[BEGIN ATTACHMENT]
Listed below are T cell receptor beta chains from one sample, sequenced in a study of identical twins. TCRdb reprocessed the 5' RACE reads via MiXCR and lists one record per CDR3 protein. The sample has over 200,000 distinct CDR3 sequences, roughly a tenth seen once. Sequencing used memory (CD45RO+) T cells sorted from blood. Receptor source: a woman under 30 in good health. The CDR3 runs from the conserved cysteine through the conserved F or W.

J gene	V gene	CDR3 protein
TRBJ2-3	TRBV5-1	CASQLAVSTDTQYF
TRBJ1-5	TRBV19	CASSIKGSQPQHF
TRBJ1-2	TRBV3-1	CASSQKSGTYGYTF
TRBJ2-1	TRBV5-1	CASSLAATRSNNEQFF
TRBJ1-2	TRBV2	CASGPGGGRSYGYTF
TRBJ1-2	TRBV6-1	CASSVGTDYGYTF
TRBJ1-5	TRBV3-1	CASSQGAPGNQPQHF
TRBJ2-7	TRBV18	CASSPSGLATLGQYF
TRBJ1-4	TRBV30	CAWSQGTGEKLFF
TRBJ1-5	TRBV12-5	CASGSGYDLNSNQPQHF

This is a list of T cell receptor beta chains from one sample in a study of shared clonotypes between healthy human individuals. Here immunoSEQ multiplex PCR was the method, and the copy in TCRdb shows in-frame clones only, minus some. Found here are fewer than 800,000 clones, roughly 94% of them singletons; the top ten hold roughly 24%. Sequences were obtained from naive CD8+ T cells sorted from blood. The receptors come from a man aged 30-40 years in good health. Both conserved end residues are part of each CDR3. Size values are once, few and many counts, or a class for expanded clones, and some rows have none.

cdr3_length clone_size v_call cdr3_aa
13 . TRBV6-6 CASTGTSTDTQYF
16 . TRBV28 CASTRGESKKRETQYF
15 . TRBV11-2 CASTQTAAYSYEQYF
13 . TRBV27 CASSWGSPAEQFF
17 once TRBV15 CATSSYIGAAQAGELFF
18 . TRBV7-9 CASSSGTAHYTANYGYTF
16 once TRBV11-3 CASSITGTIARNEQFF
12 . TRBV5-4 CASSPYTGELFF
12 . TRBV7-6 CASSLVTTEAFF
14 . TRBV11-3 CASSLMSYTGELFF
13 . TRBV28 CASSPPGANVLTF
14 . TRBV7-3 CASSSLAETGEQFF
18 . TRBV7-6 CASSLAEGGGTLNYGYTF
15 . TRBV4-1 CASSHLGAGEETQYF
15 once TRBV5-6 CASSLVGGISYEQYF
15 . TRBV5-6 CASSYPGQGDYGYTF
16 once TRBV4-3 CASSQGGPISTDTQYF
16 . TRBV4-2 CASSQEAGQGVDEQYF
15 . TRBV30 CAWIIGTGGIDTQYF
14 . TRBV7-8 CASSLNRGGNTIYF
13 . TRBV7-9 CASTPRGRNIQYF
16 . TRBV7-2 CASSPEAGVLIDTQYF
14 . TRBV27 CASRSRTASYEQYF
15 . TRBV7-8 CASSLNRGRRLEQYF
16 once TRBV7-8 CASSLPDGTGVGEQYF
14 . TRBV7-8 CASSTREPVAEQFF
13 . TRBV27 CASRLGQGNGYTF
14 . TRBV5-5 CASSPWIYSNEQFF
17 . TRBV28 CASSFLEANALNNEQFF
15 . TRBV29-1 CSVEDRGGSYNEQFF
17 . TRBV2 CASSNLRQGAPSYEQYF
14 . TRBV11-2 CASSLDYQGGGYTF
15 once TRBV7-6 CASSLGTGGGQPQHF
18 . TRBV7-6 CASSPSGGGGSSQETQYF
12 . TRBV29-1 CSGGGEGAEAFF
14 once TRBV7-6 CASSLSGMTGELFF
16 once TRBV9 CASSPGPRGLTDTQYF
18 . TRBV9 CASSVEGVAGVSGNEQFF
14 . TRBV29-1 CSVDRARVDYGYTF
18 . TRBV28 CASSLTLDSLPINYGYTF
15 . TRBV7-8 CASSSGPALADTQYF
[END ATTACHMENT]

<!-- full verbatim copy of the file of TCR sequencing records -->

Listed below are T cell receptor beta chains from one sample, sequenced in a study of identical twins. TCRdb reprocessed the 5' RACE reads via MiXCR and lists one record per CDR3 protein. The sample has over 200,000 distinct CDR3 sequences, roughly a tenth seen once. Sequencing used memory (CD45RO+) T cells sorted from blood. Receptor source: a woman under 30 in good health. The CDR3 runs from the conserved cysteine through the conserved F or W.

J gene	V gene	CDR3 protein
TRBJ2-3	TRBV5-1	CASQLAVSTDTQYF
TRBJ1-5	TRBV19	CASSIKGSQPQHF
TRBJ1-2	TRBV3-1	CASSQKSGTYGYTF
TRBJ2-1	TRBV5-1	CASSLAATRSNNEQFF
TRBJ1-2	TRBV2	CASGPGGGRSYGYTF
TRBJ1-2	TRBV6-1	CASSVGTDYGYTF
TRBJ1-5	TRBV3-1	CASSQGAPGNQPQHF
TRBJ2-7	TRBV18	CASSPSGLATLGQYF
TRBJ1-4	TRBV30	CAWSQGTGEKLFF
TRBJ1-5	TRBV12-5	CASGSGYDLNSNQPQHF

This is a list of T cell receptor beta chains from one sample in a study of shared clonotypes between healthy human individuals. Here immunoSEQ multiplex PCR was the method, and the copy in TCRdb shows in-frame clones only, minus some. Found here are fewer than 800,000 clones, roughly 94% of them singletons; the top ten hold roughly 24%. Sequences were obtained from naive CD8+ T cells sorted from blood. The receptors come from a man aged 30-40 years in good health. Both conserved end residues are part of each CDR3. Size values are once, few and many counts, or a class for expanded clones, and some rows have none.

cdr3_length clone_size v_call cdr3_aa
13 . TRBV6-6 CASTGTSTDTQYF
16 . TRBV28 CASTRGESKKRETQYF
15 . TRBV11-2 CASTQTAAYSYEQYF
13 . TRBV27 CASSWGSPAEQFF
17 once TRBV15 CATSSYIGAAQAGELFF
18 . TRBV7-9 CASSSGTAHYTANYGYTF
16 once TRBV11-3 CASSITGTIARNEQFF
12 . TRBV5-4 CASSPYTGELFF
12 . TRBV7-6 CASSLVTTEAFF
14 . TRBV11-3 CASSLMSYTGELFF
13 . TRBV28 CASSPPGANVLTF
14 . TRBV7-3 CASSSLAETGEQFF
18 . TRBV7-6 CASSLAEGGGTLNYGYTF
15 . TRBV4-1 CASSHLGAGEETQYF
15 once TRBV5-6 CASSLVGGISYEQYF
15 . TRBV5-6 CASSYPGQGDYGYTF
16 once TRBV4-3 CASSQGGPISTDTQYF
16 . TRBV4-2 CASSQEAGQGVDEQYF
15 . TRBV30 CAWIIGTGGIDTQYF
14 . TRBV7-8 CASSLNRGGNTIYF
13 . TRBV7-9 CASTPRGRNIQYF
16 . TRBV7-2 CASSPEAGVLIDTQYF
14 . TRBV27 CASRSRTASYEQYF
15 . TRBV7-8 CASSLNRGRRLEQYF
16 once TRBV7-8 CASSLPDGTGVGEQYF
14 . TRBV7-8 CASSTREPVAEQFF
13 . TRBV27 CASRLGQGNGYTF
14 . TRBV5-5 CASSPWIYSNEQFF
17 . TRBV28 CASSFLEANALNNEQFF
15 . TRBV29-1 CSVEDRGGSYNEQFF
17 . TRBV2 CASSNLRQGAPSYEQYF
14 . TRBV11-2 CASSLDYQGGGYTF
15 once TRBV7-6 CASSLGTGGGQPQHF
18 . TRBV7-6 CASSPSGGGGSSQETQYF
12 . TRBV29-1 CSGGGEGAEAFF
14 once TRBV7-6 CASSLSGMTGELFF
16 once TRBV9 CASSPGPRGLTDTQYF
18 . TRBV9 CASSVEGVAGVSGNEQFF
14 . TRBV29-1 CSVDRARVDYGYTF
18 . TRBV28 CASSLTLDSLPINYGYTF
15 . TRBV7-8 CASSSGPALADTQYF